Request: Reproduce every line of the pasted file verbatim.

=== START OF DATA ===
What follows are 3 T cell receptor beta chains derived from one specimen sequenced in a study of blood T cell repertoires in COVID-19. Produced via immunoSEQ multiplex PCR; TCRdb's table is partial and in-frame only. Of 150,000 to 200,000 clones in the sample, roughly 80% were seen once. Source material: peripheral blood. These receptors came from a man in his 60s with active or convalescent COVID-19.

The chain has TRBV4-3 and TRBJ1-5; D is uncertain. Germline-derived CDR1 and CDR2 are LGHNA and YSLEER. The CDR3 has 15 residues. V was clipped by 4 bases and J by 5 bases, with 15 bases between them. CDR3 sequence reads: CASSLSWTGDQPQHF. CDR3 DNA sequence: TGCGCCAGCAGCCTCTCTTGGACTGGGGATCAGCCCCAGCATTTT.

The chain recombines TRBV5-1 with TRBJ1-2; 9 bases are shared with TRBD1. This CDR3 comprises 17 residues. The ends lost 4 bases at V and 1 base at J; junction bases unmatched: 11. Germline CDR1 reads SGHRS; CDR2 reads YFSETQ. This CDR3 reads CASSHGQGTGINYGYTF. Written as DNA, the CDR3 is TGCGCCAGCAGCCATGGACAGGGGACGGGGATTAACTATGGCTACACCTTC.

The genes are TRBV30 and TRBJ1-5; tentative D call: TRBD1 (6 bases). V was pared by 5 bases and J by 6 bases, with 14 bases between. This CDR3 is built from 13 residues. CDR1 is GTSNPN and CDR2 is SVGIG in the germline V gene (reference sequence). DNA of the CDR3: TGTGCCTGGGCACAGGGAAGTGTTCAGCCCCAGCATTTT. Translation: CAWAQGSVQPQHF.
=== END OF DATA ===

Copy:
What follows are 3 T cell receptor beta chains derived from one specimen sequenced in a study of blood T cell repertoires in COVID-19. Produced via immunoSEQ multiplex PCR; TCRdb's table is partial and in-frame only. Of 150,000 to 200,000 clones in the sample, roughly 80% were seen once. Source material: peripheral blood. These receptors came from a man in his 60s with active or convalescent COVID-19.

The chain has TRBV4-3 and TRBJ1-5; D is uncertain. Germline-derived CDR1 and CDR2 are LGHNA and YSLEER. The CDR3 has 15 residues. V was clipped by 4 bases and J by 5 bases, with 15 bases between them. CDR3 sequence reads: CASSLSWTGDQPQHF. CDR3 DNA sequence: TGCGCCAGCAGCCTCTCTTGGACTGGGGATCAGCCCCAGCATTTT.

The chain recombines TRBV5-1 with TRBJ1-2; 9 bases are shared with TRBD1. This CDR3 comprises 17 residues. The ends lost 4 bases at V and 1 base at J; junction bases unmatched: 11. Germline CDR1 reads SGHRS; CDR2 reads YFSETQ. This CDR3 reads CASSHGQGTGINYGYTF. Written as DNA, the CDR3 is TGCGCCAGCAGCCATGGACAGGGGACGGGGATTAACTATGGCTACACCTTC.

The genes are TRBV30 and TRBJ1-5; tentative D call: TRBD1 (6 bases). V was pared by 5 bases and J by 6 bases, with 14 bases between. This CDR3 is built from 13 residues. CDR1 is GTSNPN and CDR2 is SVGIG in the germline V gene (reference sequence). DNA of the CDR3: TGTGCCTGGGCACAGGGAAGTGTTCAGCCCCAGCATTTT. Translation: CAWAQGSVQPQHF.